ATLANTA – Everything I need to know I learned last week at the Tour Championship. You ready?
Justin Thomas was my Player of the Year even before he scored the FedEx Cup title and $10 million bonus. I learned that he may be much more than that. With five victories and nearly a sixth one here, he might be his own Era in the making. Media guys say that a lot. This time I really mean it.
The Rookie of the Year is also a surprise Tour Championship winner. Even few in the media knew much about 23-year-old Xander Schauffele or could spell his name without looking it up. He is a former San Diego State star who introduced himself to America when he played his way into contention in the U.S. Open at Erin Hills.
Like Thomas, I believe Schauffele may be much more than what we’ve seen, although maybe not his own Era. He’s got Thomas-like power, though. He owns one of the most solid swings on the PGA Tour. And he showed true grit by making a birdie on the 72nd hole Sunday at East Lake Golf Club for the victory, even if it was a nervy, hammer-handed rim job from 2½ feet (scores: http://bit.ly/2wMIusf).
“I was embarrassed,” he conceded later, after having won the Calamity Jane replica trophy. “You don’t want to win with a big swirl-around lip-in. I was sure that I’d missed it. When it did that little ring-around-the-rose and went in, I felt pretty fortunate.”
Memo to Xander: It’s now how; it’s how many. Tiger Woods said it’s all about the W’s, and you scored two in ’17. That’s a big start to a career.
Asked if this Tour Championship victory would result in more people knowing how to pronounce his name correctly (technically, it’s SHAW-fuh-luh, but he’s fine with SHAW-fuh-lay), he laughed and said, “No chance.”
Will they remember his name from now on? Absolutely.
I promise to quit griping about the confusing FedEx Cup points system and embrace the confusion instead (final standings: http://bit.ly/2fqySMD). NBC had the wrong scores up for one of the point-system updates but, hey, keeping track of what amounts to two tournaments at once is like watching a Vegas blackjack dealer work a Rubik’s Cube. It was easier trying to understand how Donald Trump won on Election Night.
When Sunday afternoon at East Lake turned into one lead change after another – for the Tour Championship and the FedEx Cup – it added drama like no other golf event. At one point, the wacky possibility existed that we might see two playoffs, one between Thomas and Jordan Spieth, who were then projected to finish tied for the FedEx Cup title, and a second between Schauffele and Kevin Kisner, who were atop the Tour Championship leaderboard but separated by only a stroke.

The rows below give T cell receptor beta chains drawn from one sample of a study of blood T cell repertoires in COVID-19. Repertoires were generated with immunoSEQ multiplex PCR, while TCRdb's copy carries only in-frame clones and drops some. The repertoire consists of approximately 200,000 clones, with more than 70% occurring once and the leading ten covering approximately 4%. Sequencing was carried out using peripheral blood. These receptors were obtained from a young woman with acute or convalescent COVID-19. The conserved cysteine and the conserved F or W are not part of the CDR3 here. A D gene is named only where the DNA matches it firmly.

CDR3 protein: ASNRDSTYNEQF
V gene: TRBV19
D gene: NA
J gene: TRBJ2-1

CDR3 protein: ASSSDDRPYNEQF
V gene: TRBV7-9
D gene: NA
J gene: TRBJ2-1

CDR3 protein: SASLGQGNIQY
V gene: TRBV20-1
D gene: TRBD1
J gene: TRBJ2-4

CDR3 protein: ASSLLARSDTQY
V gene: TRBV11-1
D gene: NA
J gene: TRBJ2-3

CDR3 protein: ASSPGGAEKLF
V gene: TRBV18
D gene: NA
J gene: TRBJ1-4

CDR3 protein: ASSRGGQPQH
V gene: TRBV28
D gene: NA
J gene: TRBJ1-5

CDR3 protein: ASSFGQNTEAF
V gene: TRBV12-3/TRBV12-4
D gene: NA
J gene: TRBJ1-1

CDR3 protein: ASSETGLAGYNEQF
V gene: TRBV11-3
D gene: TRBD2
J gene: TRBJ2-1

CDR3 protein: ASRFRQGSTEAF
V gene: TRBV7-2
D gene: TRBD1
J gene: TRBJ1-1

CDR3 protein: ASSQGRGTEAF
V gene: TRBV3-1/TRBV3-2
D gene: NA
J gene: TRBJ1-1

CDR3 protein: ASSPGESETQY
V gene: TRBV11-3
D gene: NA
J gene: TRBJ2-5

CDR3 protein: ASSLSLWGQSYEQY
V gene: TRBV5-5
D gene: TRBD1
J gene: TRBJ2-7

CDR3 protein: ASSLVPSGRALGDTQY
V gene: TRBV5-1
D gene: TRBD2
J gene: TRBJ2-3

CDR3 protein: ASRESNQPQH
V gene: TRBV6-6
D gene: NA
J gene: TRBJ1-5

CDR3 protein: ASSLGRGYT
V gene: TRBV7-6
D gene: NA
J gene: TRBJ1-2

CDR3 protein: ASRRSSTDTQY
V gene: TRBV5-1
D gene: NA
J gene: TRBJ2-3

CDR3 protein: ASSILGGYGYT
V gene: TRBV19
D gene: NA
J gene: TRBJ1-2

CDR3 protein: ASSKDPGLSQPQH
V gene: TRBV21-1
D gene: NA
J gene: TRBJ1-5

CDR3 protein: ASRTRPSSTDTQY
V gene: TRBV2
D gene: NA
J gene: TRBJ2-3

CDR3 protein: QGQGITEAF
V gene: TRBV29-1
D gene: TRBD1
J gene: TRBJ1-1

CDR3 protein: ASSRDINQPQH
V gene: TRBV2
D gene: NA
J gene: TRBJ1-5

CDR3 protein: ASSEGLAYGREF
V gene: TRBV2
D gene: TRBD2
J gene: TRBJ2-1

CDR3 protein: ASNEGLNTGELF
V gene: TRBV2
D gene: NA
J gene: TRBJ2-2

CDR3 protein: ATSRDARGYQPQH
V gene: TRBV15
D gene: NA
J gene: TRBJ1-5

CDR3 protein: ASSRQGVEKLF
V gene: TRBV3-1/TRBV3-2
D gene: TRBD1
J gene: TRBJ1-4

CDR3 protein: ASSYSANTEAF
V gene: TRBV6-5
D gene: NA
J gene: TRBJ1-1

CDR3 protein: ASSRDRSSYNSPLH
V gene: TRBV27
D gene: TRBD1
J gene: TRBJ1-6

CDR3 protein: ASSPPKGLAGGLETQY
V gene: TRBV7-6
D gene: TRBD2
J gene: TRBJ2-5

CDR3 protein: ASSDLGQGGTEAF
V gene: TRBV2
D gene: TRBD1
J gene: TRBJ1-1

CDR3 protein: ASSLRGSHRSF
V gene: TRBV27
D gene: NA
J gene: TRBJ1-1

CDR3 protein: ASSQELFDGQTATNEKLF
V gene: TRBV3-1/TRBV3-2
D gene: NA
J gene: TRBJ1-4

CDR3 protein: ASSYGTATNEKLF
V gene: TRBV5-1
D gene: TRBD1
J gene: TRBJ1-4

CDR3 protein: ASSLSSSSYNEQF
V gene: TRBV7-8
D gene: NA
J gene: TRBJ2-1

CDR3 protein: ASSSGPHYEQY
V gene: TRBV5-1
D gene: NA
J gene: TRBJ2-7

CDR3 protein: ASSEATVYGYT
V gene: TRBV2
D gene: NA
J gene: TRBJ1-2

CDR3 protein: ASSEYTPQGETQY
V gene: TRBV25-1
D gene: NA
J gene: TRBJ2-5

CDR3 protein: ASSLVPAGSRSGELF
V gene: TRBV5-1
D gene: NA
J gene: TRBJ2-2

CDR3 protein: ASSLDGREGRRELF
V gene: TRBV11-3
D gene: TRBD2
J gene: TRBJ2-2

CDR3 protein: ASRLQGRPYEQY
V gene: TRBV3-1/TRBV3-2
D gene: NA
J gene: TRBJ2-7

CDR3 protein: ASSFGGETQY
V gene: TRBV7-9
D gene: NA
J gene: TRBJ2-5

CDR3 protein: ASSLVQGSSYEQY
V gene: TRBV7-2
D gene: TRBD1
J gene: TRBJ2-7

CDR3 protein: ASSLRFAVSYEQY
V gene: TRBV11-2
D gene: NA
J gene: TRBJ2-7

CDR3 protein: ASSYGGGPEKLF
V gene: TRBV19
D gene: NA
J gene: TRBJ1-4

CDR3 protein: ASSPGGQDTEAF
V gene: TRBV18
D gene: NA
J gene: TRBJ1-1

“I saw that,” Thomas said of his brief FedEx Cup tie with Spieth. “I think I laughed.”
The PGA Tour probably would’ve hated that, but it would’ve been so uncool it would’ve been cool. Tour generals, you’ve finally got the FedEx Cup just where you want it. Don’t change anything.
Sunday’s finale showed just how breathlessly nerve-racking this unique display can be. You also should reconsider the all-but-done deal to bump it a month earlier on the schedule. If you thought it was steamy last week at East Lake, wait until you have to come back here in August. You know it’s called Hot-lanta for a reason, right?
My view of golf has dramatically changed in less than two years. We started 2016 with what we were sure was a new Big Three: Spieth, Rory McIlroy and Jason Day. Two of those guys faded away like old soldiers, and one temporarily was replaced by Dustin Johnson.
So, we’ve still got Spieth, whose banner season in ’17 featured the year’s two most scintillating moments: that holed bunker shot during the playoff in Hartford and his three-act opera at Royal Birkdale.
But Thomas ultimately made Spieth’s big year look small and would’ve minimized it even more if Thomas had added the Tour Championship as his sixth title – to Spieth’s three – along with the FedEx Cup. Thomas, who shot a closing 66, birdied the 70th and 71st holes to tie for the lead but didn’t get the one he needed at the 72nd. Schauffele did, hitting it to the front fringe of the par-5 green and two-putting for the winning birdie.
“Justin Thomas is the real deal, that’s all,” NBC analyst Johnny Miller said Saturday morning in a sit-down chat with a handful of writers in the NBC production truck. “He’s got that distance, the power, and he expects a lot, like Spieth. Being such a good friend of Jordan’s, I think Justin felt like the train was going down the tracks without him. Jordan really made Justin lengthen his strike and is a big part of why Justin is where he is.”
Here’s where we are going into 2018: There is no Big Three or Dynamic Duo or Magnificent Seven or Baker’s Dozen. We’ve got one very clearly delineated and newly crowned King of the Hill: your PGA and FedEx Cup champion, Thomas.
Mr. Spieth, you might want to take note.
Gary Van Sickle has covered golf since 1980 for Sports Illustrated and Golf.com, Golf World and The Milwaukee Journal. Email: firstname.lastname@example.org; Twitter: @GaryVanSickle